4. External motivators


What's that?

In Africa, in general, there are not enough teachers and not enough hours of classes a day to teach children everything they need to know. That's why we need children to stay interested and continue to learn voluntarily, even after leaving the classroom.

There is a solution that costs virtually nothing: alternate reality games.

An Alternate Reality Game (ARG) is a multi-media game that deliberately blurs experiences perceived within and out of the game.

Immersive fictions that blur the boundaries between the real and imaginary world, they unfold both online and in real life, they spread through all channels: treasure hunts in the city, texting, posters, e-mails, websites etc.
(Marie Lechner - Libération)

More than a riddle game, ARGs are essentially a new way of telling stories. These are fictions that are played in real life, instead of being confined to the pages of a book or the images of a screen. Players can see the plot hatch and expand in real time. It's a much richer and fun interactive experience.
(Adrian Hon - Puppetmaster)

Basically, it is the encounter between a large-scale treasure hunt, implying the interactive unfolding of a story, and a community of players (or students, in this case).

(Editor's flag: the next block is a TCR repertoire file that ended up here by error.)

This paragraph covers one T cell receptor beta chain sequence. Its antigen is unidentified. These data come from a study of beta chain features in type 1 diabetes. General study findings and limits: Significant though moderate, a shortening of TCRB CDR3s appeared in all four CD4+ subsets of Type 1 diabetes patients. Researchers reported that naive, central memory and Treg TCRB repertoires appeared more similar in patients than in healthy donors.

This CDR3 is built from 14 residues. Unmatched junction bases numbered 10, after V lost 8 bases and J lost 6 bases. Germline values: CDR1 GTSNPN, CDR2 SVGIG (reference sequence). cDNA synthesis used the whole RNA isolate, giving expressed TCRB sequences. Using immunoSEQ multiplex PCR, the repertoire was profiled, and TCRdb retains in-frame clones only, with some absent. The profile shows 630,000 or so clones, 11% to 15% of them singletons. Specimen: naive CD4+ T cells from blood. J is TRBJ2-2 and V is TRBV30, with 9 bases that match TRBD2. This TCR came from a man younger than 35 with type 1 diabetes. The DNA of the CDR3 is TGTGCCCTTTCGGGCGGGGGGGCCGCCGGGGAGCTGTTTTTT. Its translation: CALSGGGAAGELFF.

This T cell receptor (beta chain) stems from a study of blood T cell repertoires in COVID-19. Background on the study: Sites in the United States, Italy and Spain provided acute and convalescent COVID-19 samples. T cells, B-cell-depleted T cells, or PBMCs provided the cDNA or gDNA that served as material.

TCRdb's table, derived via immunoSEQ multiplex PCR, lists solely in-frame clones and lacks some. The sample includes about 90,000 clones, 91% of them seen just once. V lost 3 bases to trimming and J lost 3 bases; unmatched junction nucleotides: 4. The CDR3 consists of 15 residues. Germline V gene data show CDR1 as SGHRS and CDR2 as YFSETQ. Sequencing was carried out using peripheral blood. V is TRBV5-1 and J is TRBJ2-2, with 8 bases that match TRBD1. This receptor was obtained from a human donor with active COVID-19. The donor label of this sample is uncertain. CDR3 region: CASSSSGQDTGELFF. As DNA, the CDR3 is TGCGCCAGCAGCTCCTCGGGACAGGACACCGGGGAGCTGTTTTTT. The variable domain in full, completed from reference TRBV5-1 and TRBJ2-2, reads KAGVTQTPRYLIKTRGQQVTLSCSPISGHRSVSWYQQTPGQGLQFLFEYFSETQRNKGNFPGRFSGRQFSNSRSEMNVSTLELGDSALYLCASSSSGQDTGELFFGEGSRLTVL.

Why is it cool?

We can use the information we want students to learn as keys to unlock more and more games. And while looking for this information, they will necessarily learn many other things at the same time. And if it's really interesting, they could even meet after school to continue the treasure hunt.


5. Unexpected connections


What's that?

The previous game is good but it requires a lot of preparation time for anyone who wants to arrange it properly... For those who want something simpler, there is a research game which is about choosing 2 unrelated interesting concepts, and find the connection between them.

For example: Africa and Deep Learning.

Each player finds a series of links that lead from one theme to another.

The game works well with Wikipedia. It's not just about scanning links, but they should also describe the connection between these links. All successful students earn experience points but the winner is the one who makes the connection using the fewest possible links, he obviously gets bonus points.


Why is it cool?

This exercise encourages curiosity and allows students to come across information that they would not have explored otherwise.

Also, encouraging them to take the shortest path is giving them the motivation to go back to information, to think about it, to explore new directions that derive from this information.

But more importantly, this exercise leads them to study the connection between information, that is, how ideas are related, which is a vital skill, even for adults, it is important to contextualize knowledge and to understand the importance of certain topics that do not interest them directly.


So for our example, if we want to find the relationship between Africa and Deep Learning:

Africa => Evolution => Artificial Intelligence => Deep Learning


Try to beat that...


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Inspired by a presentation from Extra Credits
Image credit : Africa